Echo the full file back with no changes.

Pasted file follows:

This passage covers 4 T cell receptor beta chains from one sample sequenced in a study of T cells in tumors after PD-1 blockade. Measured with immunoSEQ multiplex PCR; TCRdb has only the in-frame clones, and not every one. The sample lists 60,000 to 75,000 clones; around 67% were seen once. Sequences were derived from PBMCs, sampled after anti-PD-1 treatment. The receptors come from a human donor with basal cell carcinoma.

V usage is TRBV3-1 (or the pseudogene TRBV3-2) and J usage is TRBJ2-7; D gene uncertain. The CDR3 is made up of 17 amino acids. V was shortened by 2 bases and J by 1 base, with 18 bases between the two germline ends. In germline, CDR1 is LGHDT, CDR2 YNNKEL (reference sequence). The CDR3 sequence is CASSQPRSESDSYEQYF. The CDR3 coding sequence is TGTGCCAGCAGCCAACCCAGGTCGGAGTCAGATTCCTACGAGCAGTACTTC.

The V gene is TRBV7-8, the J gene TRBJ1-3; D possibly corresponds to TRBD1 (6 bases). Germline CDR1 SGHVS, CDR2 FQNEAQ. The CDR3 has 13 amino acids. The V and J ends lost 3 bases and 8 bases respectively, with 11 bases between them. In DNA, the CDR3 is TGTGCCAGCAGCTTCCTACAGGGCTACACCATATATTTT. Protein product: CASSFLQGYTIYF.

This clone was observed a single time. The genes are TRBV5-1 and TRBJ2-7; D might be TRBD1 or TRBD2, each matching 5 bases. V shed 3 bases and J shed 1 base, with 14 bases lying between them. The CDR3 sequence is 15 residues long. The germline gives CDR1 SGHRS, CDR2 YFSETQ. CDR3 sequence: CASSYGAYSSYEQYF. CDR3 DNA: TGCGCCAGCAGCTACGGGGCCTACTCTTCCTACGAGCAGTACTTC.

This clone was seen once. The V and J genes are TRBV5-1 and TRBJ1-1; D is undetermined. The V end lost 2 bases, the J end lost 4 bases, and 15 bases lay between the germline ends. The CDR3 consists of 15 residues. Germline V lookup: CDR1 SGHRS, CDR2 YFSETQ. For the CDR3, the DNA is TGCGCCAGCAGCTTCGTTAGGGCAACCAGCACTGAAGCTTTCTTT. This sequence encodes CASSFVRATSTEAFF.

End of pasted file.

This passage covers 4 T cell receptor beta chains from one sample sequenced in a study of T cells in tumors after PD-1 blockade. Measured with immunoSEQ multiplex PCR; TCRdb has only the in-frame clones, and not every one. The sample lists 60,000 to 75,000 clones; around 67% were seen once. Sequences were derived from PBMCs, sampled after anti-PD-1 treatment. The receptors come from a human donor with basal cell carcinoma.

V usage is TRBV3-1 (or the pseudogene TRBV3-2) and J usage is TRBJ2-7; D gene uncertain. The CDR3 is made up of 17 amino acids. V was shortened by 2 bases and J by 1 base, with 18 bases between the two germline ends. In germline, CDR1 is LGHDT, CDR2 YNNKEL (reference sequence). The CDR3 sequence is CASSQPRSESDSYEQYF. The CDR3 coding sequence is TGTGCCAGCAGCCAACCCAGGTCGGAGTCAGATTCCTACGAGCAGTACTTC.

The V gene is TRBV7-8, the J gene TRBJ1-3; D possibly corresponds to TRBD1 (6 bases). Germline CDR1 SGHVS, CDR2 FQNEAQ. The CDR3 has 13 amino acids. The V and J ends lost 3 bases and 8 bases respectively, with 11 bases between them. In DNA, the CDR3 is TGTGCCAGCAGCTTCCTACAGGGCTACACCATATATTTT. Protein product: CASSFLQGYTIYF.

This clone was observed a single time. The genes are TRBV5-1 and TRBJ2-7; D might be TRBD1 or TRBD2, each matching 5 bases. V shed 3 bases and J shed 1 base, with 14 bases lying between them. The CDR3 sequence is 15 residues long. The germline gives CDR1 SGHRS, CDR2 YFSETQ. CDR3 sequence: CASSYGAYSSYEQYF. CDR3 DNA: TGCGCCAGCAGCTACGGGGCCTACTCTTCCTACGAGCAGTACTTC.

This clone was seen once. The V and J genes are TRBV5-1 and TRBJ1-1; D is undetermined. The V end lost 2 bases, the J end lost 4 bases, and 15 bases lay between the germline ends. The CDR3 consists of 15 residues. Germline V lookup: CDR1 SGHRS, CDR2 YFSETQ. For the CDR3, the DNA is TGCGCCAGCAGCTTCGTTAGGGCAACCAGCACTGAAGCTTTCTTT. This sequence encodes CASSFVRATSTEAFF.